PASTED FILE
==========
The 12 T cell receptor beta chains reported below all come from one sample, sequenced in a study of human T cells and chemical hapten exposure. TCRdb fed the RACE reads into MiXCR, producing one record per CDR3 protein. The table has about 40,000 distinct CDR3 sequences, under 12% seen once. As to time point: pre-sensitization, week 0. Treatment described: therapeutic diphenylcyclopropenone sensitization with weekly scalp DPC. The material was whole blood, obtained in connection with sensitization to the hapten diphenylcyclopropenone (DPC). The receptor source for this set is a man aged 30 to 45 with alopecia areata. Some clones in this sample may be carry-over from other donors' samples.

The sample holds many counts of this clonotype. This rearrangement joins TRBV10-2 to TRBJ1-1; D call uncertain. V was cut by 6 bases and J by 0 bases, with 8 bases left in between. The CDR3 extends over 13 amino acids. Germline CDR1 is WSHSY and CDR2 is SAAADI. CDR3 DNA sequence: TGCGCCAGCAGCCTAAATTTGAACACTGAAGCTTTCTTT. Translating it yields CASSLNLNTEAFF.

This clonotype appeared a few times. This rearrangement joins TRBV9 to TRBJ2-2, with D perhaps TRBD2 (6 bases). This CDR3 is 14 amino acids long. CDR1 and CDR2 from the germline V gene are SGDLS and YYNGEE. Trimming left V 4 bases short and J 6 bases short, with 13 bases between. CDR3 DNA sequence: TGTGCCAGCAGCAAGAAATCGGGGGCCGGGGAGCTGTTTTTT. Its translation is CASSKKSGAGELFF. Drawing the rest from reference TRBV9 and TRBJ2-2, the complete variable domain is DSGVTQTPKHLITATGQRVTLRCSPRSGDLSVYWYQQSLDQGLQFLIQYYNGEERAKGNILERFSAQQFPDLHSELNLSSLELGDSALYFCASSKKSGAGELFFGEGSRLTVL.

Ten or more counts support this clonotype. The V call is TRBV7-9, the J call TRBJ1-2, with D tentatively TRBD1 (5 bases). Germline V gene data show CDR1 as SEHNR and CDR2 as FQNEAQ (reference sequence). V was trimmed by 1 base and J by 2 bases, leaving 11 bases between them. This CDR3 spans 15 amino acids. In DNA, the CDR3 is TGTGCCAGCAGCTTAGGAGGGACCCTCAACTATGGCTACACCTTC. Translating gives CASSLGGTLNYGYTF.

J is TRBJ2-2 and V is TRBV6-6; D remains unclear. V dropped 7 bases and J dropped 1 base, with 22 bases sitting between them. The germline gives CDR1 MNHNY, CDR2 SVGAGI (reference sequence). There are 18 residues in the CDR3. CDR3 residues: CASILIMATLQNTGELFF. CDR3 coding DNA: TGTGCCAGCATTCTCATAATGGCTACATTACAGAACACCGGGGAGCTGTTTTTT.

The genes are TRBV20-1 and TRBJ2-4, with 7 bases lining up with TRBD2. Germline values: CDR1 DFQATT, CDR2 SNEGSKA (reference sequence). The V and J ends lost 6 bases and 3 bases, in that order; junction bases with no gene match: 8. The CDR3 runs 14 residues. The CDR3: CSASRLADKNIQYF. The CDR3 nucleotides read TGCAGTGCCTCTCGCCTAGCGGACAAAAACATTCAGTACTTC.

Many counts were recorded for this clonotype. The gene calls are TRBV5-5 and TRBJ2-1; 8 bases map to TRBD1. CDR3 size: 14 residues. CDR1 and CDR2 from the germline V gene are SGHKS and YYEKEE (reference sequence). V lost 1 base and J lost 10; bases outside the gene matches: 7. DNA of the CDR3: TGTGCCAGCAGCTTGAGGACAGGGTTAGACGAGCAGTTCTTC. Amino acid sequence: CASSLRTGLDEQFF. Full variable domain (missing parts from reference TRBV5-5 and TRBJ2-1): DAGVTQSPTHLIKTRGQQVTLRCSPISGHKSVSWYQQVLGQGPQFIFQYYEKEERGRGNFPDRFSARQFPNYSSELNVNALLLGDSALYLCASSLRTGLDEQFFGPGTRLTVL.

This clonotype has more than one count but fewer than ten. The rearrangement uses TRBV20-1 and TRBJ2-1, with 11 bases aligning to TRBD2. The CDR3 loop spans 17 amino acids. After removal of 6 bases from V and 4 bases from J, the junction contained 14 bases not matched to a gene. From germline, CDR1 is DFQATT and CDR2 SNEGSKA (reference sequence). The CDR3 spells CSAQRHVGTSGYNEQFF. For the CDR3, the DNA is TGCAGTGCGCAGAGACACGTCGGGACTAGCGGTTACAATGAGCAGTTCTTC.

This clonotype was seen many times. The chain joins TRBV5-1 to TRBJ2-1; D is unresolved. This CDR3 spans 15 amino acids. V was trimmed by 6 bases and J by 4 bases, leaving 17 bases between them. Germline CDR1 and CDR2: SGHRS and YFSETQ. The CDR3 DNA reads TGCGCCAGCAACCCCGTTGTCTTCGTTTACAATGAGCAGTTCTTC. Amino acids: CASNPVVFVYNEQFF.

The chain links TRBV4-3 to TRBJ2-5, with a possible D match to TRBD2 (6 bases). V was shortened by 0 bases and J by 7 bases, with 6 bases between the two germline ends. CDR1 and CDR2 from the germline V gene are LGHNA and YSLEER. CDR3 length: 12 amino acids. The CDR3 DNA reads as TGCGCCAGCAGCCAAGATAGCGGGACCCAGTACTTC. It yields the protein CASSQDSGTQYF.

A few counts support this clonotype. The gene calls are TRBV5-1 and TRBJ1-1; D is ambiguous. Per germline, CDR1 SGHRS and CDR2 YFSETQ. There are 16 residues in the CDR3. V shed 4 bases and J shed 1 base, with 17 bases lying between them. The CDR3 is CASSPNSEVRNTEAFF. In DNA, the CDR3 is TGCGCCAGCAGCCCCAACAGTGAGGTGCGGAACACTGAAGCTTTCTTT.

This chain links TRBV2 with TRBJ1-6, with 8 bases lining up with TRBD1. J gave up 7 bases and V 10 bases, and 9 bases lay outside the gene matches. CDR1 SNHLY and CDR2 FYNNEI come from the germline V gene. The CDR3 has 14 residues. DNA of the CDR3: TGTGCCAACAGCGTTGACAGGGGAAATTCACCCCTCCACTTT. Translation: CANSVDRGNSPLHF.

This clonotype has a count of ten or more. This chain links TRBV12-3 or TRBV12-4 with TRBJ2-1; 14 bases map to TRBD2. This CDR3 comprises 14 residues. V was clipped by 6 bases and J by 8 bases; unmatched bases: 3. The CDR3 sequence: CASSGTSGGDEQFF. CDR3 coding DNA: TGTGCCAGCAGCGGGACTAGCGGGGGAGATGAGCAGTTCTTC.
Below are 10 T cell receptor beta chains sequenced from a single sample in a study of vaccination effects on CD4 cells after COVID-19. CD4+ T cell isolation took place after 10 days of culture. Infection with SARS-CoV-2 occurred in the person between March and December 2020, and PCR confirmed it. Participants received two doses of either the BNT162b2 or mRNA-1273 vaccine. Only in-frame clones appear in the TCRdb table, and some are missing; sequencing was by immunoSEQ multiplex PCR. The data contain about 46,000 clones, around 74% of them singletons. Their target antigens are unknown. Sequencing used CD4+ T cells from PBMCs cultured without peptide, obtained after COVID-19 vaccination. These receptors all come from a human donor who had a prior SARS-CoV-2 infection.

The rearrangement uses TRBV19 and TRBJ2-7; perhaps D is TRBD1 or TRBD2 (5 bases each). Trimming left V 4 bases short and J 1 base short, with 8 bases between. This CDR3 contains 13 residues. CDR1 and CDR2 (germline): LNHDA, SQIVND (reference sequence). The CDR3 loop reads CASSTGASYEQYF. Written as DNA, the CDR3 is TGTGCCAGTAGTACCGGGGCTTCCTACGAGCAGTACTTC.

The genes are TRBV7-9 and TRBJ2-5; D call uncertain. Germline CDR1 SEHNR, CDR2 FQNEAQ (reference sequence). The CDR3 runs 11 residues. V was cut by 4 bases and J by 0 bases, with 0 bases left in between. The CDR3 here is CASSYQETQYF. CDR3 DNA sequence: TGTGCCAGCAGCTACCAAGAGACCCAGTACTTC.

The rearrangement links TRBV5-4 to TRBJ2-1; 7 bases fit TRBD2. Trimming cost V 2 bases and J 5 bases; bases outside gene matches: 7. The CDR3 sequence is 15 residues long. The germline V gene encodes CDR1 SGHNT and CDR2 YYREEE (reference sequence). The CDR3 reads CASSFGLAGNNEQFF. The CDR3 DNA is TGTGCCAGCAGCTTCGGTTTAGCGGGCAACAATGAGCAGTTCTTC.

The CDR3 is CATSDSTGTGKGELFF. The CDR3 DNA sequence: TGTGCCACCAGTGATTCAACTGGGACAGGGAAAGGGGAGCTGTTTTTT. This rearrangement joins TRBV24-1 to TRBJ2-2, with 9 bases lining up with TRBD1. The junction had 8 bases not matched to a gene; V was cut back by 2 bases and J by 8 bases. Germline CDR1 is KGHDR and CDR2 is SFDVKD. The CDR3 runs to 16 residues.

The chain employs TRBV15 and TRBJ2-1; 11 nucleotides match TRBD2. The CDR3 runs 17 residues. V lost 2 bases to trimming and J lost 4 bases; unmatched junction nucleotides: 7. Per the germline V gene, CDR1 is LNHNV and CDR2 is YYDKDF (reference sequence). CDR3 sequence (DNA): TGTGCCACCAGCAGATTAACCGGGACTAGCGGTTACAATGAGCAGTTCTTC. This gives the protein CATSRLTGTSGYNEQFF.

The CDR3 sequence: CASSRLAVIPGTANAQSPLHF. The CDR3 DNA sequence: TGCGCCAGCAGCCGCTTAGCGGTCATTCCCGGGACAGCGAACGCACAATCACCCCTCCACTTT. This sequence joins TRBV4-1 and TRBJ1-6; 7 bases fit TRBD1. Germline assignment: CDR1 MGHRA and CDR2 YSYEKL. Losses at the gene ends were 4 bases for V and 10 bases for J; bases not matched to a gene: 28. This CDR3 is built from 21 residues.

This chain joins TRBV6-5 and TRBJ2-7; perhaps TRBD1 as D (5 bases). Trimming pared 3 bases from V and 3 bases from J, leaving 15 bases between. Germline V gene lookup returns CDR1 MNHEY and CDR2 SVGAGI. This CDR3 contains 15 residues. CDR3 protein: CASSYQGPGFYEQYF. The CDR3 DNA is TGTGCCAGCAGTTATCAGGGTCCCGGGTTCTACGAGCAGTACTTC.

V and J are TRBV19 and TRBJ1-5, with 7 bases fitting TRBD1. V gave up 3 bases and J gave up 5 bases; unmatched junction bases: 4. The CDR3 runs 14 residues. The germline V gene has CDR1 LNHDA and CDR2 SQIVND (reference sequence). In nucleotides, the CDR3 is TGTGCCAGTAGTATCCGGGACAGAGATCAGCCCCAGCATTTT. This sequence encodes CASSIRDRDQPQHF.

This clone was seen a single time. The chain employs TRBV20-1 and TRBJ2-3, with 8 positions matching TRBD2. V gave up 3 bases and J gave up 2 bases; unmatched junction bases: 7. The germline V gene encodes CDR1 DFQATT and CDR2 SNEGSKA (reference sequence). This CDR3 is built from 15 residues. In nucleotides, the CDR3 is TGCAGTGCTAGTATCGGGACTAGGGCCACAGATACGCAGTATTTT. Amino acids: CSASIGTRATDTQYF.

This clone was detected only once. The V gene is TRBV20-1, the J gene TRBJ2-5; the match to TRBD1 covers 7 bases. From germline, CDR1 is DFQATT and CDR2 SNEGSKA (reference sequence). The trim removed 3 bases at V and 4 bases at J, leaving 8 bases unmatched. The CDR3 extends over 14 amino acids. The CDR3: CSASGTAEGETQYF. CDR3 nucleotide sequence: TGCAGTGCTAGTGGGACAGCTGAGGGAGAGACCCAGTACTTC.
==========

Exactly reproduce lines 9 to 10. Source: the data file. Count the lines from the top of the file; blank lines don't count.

This clonotype was seen many times. The chain joins TRBV5-1 to TRBJ2-1; D is unresolved. This CDR3 spans 15 amino acids. V was trimmed by 6 bases and J by 4 bases, leaving 17 bases between them. Germline CDR1 and CDR2: SGHRS and YFSETQ. The CDR3 DNA reads TGCGCCAGCAACCCCGTTGTCTTCGTTTACAATGAGCAGTTCTTC. Amino acids: CASNPVVFVYNEQFF.

The chain links TRBV4-3 to TRBJ2-5, with a possible D match to TRBD2 (6 bases). V was shortened by 0 bases and J by 7 bases, with 6 bases between the two germline ends. CDR1 and CDR2 from the germline V gene are LGHNA and YSLEER. CDR3 length: 12 amino acids. The CDR3 DNA reads as TGCGCCAGCAGCCAAGATAGCGGGACCCAGTACTTC. It yields the protein CASSQDSGTQYF.